Contribution of National Program Agencies (NPAs) to public diplomacy goals of the U.S. Department of State, examining public-private partnership (PPP) through the International Visitor Leadership Program (IVLP): Case Study: Delphi International, a Program of World Learning from 2002-2006

Degree Name

MA in International Education

First Advisor

David Shallenberger


This paper examines how National Program Agencies (NPAs), which administer the International Visitor Leadership Program (IVLP), such as World Learning’s Visitor Exchange Program (VEP), contribute to the public diplomacy goals of the United States Department of State (DoS). This paper is a case study of VEP between 2002-2006.

This paper is based upon the conceptual framework of public-private partnerships. The findings of this paper are based on interviews with nine staff members from VEP, six staff from the DoS, two staff from the National Council for International Visitors (NCIV), and quantitative studies which measured the number of visitors, projects, and countries VEP served between the years 2002 to 2006. These statistics also illustrate how many projects VEP administered, in comparison to the other seven NPAs. The interviews, in combination with personal observation and statistics, were analyzed until common themes emerged. The reoccurring themes were: Sets of Skills; Motivation; Enhancements & Improvements; Contributions; Effective Mechanisms of Collaboration; and Public Diplomacy Definition.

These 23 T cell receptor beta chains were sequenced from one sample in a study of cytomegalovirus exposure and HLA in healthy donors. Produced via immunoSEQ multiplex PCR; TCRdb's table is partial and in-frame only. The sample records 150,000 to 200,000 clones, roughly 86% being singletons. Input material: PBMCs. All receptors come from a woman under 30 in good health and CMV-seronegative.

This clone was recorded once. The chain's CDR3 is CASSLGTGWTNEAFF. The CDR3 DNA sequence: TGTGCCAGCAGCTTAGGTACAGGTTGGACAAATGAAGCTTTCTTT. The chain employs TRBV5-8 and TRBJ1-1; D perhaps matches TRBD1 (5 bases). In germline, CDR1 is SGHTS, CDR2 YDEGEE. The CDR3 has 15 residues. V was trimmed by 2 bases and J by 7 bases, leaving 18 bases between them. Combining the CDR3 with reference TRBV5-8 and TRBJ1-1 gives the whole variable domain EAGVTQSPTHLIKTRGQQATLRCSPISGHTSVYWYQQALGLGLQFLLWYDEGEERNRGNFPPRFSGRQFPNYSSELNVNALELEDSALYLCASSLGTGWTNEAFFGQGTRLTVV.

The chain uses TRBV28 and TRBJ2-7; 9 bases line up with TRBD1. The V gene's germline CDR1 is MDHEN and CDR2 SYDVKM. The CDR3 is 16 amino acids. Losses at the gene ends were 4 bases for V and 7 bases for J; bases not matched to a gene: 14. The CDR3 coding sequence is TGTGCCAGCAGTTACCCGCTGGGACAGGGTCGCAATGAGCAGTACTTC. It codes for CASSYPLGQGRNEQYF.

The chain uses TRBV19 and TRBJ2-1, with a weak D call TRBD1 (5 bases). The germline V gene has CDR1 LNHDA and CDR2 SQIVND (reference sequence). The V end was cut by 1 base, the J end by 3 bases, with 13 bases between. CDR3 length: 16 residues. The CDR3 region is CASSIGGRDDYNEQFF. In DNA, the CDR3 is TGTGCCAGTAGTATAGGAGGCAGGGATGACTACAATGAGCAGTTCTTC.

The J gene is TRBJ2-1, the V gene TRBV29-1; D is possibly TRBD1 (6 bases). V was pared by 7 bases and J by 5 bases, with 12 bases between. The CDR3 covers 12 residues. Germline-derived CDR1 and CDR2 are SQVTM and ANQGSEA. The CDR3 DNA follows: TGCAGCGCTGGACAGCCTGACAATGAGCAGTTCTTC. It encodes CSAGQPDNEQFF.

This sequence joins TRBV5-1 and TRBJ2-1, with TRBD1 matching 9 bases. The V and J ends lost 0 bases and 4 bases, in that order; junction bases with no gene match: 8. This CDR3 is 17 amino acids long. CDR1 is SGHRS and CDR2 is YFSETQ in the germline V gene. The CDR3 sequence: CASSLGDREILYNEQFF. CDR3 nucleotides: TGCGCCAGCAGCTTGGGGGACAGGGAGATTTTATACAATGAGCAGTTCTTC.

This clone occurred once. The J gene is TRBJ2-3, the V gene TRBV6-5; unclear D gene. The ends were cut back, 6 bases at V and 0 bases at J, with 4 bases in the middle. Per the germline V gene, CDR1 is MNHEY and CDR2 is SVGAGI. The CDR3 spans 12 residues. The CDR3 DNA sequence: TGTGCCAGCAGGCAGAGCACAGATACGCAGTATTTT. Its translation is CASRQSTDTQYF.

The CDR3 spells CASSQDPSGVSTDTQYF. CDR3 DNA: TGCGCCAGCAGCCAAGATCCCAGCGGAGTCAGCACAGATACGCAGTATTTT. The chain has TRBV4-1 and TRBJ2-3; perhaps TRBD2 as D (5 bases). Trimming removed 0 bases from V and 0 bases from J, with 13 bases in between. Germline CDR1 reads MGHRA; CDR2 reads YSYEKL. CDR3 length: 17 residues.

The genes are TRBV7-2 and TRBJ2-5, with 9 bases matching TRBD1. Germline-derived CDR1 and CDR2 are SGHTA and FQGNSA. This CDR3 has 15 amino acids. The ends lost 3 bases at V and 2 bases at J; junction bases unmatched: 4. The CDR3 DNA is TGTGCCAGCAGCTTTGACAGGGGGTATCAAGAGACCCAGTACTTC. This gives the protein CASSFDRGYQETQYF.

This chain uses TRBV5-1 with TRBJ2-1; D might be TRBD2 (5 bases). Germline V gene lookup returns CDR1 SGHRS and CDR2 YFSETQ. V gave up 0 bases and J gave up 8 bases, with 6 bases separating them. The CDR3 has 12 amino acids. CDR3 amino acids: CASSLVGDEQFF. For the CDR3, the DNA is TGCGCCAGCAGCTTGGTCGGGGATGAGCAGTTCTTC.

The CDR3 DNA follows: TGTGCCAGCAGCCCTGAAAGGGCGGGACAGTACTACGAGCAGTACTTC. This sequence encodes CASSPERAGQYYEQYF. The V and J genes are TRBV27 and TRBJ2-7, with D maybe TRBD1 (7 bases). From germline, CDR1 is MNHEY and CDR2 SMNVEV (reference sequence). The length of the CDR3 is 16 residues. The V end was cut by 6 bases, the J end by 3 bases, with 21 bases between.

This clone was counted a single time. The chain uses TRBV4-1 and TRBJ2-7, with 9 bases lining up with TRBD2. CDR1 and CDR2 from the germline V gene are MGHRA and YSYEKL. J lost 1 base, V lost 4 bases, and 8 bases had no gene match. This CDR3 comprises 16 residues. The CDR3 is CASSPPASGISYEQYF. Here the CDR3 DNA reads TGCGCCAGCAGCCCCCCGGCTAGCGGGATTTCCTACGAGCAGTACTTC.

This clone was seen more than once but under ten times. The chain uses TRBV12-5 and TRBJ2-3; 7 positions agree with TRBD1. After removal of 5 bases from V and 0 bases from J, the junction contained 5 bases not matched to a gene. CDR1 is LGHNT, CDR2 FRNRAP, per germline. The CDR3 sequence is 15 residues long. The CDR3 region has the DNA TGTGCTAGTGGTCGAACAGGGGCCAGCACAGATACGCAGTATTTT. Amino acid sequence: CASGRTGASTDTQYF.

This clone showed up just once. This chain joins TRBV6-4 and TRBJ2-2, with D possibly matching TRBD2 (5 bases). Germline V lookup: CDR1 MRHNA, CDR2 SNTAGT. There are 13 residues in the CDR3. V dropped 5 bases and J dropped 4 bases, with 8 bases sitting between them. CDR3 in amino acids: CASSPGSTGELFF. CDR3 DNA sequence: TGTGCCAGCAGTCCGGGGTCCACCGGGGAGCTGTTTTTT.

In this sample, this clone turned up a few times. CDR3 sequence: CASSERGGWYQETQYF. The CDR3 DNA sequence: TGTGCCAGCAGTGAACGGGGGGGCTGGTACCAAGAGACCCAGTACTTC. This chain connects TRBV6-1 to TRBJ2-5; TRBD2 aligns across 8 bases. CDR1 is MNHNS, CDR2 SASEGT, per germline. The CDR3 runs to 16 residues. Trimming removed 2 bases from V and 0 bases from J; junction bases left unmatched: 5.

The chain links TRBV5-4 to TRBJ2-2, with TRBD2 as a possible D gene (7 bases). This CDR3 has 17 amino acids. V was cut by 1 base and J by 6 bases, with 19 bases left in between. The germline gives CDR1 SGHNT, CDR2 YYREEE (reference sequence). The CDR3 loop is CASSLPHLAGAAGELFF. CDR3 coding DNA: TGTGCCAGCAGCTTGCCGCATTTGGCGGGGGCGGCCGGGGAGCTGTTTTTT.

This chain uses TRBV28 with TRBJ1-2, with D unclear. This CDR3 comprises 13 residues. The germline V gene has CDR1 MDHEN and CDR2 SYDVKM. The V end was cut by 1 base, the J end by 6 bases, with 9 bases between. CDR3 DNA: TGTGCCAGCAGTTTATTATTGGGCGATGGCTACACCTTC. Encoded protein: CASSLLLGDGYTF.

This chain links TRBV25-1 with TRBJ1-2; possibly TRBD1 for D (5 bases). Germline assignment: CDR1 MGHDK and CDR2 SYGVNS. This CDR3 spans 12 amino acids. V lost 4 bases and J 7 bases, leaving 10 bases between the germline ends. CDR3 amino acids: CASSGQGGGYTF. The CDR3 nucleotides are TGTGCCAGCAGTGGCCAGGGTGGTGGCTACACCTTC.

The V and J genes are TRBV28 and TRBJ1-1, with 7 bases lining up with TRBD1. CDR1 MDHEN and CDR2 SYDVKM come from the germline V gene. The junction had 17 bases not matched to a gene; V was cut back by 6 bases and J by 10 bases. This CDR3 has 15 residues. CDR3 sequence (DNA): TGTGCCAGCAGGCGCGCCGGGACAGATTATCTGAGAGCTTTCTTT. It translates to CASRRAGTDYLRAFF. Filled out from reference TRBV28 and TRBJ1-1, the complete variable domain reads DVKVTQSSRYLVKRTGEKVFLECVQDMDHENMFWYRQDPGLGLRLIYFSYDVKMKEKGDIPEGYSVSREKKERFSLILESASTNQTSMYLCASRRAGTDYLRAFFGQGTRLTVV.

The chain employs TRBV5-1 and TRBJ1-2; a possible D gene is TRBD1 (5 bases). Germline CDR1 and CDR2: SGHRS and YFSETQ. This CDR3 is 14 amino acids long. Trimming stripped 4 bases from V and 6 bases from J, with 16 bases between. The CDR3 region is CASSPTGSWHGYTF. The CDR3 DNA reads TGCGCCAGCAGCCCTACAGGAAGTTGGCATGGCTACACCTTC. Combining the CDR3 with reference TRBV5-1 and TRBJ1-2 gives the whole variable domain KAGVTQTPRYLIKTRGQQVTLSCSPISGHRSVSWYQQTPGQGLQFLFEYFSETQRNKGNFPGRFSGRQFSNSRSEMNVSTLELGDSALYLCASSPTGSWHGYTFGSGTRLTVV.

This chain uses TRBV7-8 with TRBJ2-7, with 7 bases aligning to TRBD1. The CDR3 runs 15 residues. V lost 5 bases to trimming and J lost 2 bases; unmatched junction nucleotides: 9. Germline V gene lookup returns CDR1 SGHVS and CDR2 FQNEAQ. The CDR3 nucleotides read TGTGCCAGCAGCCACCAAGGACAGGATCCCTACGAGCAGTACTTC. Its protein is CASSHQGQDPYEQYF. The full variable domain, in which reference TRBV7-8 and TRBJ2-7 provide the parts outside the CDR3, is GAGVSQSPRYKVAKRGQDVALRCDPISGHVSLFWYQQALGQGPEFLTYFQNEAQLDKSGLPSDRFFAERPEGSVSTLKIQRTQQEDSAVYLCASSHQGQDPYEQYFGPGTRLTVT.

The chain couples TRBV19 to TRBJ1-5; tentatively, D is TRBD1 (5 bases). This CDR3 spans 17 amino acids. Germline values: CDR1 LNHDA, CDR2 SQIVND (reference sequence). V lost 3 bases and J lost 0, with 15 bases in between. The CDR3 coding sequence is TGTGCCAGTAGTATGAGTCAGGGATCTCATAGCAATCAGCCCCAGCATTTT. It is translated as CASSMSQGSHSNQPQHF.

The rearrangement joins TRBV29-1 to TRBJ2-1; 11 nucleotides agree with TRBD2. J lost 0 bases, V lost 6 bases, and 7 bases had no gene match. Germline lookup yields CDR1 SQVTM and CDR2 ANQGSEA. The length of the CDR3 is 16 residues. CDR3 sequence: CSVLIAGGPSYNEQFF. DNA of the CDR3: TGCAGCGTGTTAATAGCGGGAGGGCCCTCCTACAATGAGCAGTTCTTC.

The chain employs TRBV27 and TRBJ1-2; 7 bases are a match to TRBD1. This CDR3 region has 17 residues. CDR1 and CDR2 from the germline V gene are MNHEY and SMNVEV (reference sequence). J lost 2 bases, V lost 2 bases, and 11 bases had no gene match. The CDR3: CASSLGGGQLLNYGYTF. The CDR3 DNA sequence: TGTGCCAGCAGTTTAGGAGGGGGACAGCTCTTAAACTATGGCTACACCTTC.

The research findings indicate that NPAs do significantly contribute to public diplomacy goals. The partnerships are needed to promote public diplomacy goals in IVLP, although, NPAs need more freedom to design programs, to create more solid PPP, and more efficient and open communication between partners. Overall, the DoS needs NPAs to administer IVLP because they create and implement programs for international visitors to interact with their professional counterparts and average Americans. It is because of NPAs, that the DoS is able to reach their public diplomacy goals, giving future foreign leaders a more accurate view of the U.S. and decrease the stereotype idea that the IVLP is only a propaganda tool of the U.S. government.


International and Comparative Education

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